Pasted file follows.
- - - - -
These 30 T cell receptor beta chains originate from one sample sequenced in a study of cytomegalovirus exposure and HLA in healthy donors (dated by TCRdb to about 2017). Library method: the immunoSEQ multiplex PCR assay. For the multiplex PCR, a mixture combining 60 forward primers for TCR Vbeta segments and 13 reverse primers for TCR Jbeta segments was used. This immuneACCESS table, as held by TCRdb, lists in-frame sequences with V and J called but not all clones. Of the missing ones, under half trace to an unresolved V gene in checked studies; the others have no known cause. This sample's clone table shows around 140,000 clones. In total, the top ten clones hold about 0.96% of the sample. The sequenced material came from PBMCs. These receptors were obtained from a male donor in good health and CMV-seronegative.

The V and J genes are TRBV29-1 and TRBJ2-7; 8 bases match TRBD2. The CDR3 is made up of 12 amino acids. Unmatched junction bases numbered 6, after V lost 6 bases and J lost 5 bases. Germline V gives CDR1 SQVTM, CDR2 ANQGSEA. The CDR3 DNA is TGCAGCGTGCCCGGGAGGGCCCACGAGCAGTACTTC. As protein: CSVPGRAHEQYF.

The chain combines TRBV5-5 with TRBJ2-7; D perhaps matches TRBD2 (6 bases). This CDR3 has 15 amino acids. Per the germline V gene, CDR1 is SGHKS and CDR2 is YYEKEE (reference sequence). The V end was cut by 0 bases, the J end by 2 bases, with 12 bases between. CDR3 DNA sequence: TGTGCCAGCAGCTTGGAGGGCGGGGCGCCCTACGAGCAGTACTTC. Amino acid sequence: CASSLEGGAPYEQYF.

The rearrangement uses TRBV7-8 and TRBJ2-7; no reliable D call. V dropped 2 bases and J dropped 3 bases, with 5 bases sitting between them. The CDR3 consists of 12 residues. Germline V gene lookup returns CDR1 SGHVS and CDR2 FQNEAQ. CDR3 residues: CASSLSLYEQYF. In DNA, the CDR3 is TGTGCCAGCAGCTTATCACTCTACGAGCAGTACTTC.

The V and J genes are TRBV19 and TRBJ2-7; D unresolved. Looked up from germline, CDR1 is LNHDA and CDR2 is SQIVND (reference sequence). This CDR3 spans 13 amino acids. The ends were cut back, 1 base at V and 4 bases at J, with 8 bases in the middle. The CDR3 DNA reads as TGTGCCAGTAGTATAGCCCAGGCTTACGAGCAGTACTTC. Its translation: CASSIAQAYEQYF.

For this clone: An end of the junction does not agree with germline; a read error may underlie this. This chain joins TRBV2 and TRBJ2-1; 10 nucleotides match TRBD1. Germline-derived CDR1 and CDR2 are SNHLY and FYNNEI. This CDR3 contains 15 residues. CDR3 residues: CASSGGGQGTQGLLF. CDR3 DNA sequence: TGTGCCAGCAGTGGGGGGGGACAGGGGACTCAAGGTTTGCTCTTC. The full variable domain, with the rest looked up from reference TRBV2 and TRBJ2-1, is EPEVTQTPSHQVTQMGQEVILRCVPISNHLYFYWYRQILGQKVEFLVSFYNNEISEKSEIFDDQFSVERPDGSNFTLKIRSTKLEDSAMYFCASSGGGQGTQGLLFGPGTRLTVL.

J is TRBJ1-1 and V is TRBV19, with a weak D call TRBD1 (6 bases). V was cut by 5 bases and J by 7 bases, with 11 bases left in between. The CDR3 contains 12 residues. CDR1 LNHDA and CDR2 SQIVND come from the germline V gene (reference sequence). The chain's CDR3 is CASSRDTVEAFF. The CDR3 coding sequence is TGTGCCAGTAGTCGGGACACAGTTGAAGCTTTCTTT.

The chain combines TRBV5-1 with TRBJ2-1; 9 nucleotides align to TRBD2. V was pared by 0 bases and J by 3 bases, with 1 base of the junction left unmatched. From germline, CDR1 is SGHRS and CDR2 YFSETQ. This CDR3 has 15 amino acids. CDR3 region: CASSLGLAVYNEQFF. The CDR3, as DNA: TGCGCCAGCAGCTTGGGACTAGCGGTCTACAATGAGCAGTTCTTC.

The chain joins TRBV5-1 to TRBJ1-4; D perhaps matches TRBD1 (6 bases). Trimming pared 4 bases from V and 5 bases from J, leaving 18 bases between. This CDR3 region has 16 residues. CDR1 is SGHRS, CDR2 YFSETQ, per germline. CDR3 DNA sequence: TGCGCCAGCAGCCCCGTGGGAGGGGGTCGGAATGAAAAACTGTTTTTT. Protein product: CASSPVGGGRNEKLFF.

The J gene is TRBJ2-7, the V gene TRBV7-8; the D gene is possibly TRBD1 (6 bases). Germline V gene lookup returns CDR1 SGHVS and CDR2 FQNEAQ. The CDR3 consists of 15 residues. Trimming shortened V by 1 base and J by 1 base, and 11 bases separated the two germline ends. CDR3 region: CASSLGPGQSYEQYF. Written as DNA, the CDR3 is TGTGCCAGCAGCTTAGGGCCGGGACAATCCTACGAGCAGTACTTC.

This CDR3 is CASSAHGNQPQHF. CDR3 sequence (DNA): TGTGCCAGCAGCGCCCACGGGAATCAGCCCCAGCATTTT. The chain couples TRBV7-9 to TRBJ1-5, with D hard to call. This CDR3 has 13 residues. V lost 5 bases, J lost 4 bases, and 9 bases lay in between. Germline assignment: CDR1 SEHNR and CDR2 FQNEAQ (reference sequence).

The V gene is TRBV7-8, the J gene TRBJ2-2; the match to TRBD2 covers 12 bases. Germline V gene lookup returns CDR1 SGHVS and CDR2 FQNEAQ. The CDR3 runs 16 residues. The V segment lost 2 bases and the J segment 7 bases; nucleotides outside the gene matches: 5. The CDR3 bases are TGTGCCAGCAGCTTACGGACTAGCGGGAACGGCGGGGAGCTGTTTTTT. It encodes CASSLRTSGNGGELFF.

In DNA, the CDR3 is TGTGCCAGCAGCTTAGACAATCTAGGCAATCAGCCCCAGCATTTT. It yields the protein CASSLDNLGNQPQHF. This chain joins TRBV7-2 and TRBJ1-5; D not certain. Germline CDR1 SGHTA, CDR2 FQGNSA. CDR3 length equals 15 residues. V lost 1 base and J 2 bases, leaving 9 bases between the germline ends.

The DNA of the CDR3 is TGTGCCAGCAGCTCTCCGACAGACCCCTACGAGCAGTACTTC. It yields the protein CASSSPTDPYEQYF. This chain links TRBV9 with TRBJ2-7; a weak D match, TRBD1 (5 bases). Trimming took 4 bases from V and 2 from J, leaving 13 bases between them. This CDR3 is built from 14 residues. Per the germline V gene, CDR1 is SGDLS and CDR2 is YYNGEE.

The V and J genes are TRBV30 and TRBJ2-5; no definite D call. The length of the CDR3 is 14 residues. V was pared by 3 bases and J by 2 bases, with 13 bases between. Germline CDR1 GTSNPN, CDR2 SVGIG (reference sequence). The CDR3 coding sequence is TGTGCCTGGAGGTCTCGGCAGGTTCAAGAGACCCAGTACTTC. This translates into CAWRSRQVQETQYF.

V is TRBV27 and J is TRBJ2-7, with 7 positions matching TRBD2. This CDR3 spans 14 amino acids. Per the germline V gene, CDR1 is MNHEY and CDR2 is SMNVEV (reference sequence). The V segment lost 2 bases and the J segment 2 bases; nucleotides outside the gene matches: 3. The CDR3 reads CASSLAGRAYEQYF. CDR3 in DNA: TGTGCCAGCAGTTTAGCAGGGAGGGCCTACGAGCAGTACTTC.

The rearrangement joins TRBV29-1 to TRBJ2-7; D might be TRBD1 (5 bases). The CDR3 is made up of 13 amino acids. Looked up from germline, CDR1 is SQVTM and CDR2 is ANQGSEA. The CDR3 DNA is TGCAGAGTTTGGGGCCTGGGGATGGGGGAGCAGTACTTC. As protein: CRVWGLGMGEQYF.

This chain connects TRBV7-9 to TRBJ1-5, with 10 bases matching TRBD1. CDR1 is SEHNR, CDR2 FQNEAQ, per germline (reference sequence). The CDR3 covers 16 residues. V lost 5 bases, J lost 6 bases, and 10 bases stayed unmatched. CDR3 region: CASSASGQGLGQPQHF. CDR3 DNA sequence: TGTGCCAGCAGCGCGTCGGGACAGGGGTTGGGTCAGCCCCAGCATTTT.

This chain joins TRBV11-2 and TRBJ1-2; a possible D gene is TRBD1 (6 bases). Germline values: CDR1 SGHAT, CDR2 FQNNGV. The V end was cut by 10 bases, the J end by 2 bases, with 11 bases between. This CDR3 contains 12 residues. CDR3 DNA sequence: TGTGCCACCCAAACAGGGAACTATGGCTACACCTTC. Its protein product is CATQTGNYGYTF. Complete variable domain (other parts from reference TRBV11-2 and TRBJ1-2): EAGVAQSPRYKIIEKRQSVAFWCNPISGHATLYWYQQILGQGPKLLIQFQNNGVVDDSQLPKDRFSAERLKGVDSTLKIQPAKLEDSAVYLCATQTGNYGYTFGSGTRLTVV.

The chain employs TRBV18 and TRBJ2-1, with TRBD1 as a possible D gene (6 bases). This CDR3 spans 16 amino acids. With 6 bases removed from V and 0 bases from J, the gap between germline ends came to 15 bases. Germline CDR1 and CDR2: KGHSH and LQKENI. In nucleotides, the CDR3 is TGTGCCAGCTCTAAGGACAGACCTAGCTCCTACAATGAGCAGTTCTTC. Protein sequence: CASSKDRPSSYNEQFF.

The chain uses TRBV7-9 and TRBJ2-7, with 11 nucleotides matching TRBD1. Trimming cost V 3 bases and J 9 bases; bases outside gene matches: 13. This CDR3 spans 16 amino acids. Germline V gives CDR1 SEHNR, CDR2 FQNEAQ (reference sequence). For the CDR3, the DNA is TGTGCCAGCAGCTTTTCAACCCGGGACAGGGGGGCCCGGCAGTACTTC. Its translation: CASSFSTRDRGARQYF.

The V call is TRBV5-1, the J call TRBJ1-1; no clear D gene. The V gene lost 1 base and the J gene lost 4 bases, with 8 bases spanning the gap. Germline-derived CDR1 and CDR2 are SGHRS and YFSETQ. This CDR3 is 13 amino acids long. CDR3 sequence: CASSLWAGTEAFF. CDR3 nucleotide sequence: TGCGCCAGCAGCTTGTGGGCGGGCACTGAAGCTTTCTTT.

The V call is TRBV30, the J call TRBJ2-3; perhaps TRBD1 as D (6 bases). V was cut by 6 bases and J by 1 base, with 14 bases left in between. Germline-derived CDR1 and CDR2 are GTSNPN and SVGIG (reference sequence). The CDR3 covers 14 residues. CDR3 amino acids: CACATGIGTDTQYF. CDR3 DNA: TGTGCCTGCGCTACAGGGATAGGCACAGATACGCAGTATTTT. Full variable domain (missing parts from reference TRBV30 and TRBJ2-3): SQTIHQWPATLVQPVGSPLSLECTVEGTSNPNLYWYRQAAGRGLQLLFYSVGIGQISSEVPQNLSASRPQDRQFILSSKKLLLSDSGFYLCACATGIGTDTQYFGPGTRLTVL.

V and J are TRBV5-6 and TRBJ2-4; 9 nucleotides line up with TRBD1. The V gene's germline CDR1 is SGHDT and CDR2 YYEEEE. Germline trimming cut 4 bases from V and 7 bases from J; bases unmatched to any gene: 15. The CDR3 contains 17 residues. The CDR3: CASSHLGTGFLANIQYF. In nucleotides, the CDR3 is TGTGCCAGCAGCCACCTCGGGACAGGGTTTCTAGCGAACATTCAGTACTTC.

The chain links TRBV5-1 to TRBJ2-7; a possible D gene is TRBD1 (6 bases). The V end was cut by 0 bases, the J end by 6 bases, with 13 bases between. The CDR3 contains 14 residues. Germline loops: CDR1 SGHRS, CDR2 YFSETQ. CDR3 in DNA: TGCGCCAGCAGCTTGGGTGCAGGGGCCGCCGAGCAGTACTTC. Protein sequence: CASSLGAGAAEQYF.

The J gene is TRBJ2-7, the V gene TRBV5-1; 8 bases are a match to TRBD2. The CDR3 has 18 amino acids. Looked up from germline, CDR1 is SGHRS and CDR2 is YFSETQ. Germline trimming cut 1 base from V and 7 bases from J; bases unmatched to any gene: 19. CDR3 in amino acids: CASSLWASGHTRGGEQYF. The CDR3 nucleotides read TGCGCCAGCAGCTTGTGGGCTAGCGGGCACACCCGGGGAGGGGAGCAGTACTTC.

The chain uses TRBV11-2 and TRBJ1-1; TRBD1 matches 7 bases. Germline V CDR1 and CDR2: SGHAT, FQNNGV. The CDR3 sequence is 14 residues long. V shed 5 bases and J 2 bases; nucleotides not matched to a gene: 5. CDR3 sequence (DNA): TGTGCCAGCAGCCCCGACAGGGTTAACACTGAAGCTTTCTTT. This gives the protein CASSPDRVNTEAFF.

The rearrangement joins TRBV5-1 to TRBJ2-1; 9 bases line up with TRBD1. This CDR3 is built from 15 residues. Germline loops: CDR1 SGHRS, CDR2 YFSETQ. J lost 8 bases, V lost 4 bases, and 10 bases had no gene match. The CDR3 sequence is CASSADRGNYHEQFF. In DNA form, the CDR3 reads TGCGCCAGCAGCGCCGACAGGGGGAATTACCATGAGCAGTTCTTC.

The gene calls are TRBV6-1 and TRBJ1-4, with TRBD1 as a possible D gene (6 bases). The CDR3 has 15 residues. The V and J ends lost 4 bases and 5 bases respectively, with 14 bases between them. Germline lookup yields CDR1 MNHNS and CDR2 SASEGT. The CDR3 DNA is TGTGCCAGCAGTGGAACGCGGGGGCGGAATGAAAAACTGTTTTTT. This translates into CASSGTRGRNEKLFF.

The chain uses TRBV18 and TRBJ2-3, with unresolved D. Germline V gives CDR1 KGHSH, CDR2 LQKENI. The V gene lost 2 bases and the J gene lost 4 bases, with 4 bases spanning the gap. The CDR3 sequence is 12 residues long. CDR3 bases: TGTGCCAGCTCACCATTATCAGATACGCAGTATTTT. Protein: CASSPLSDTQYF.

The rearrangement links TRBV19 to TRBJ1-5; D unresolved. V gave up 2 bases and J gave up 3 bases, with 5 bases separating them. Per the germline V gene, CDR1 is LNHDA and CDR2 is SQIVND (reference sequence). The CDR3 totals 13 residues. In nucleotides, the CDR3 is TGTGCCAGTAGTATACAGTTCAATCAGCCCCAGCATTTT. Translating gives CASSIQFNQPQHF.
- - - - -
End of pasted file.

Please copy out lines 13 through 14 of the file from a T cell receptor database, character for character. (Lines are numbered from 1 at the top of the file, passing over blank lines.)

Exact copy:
In DNA, the CDR3 is TGTGCCAGCAGCTTAGACAATCTAGGCAATCAGCCCCAGCATTTT. It yields the protein CASSLDNLGNQPQHF. This chain joins TRBV7-2 and TRBJ1-5; D not certain. Germline CDR1 SGHTA, CDR2 FQGNSA. CDR3 length equals 15 residues. V lost 1 base and J 2 bases, leaving 9 bases between the germline ends.

The DNA of the CDR3 is TGTGCCAGCAGCTCTCCGACAGACCCCTACGAGCAGTACTTC. It yields the protein CASSSPTDPYEQYF. This chain links TRBV9 with TRBJ2-7; a weak D match, TRBD1 (5 bases). Trimming took 4 bases from V and 2 from J, leaving 13 bases between them. This CDR3 is built from 14 residues. Per the germline V gene, CDR1 is SGDLS and CDR2 is YYNGEE.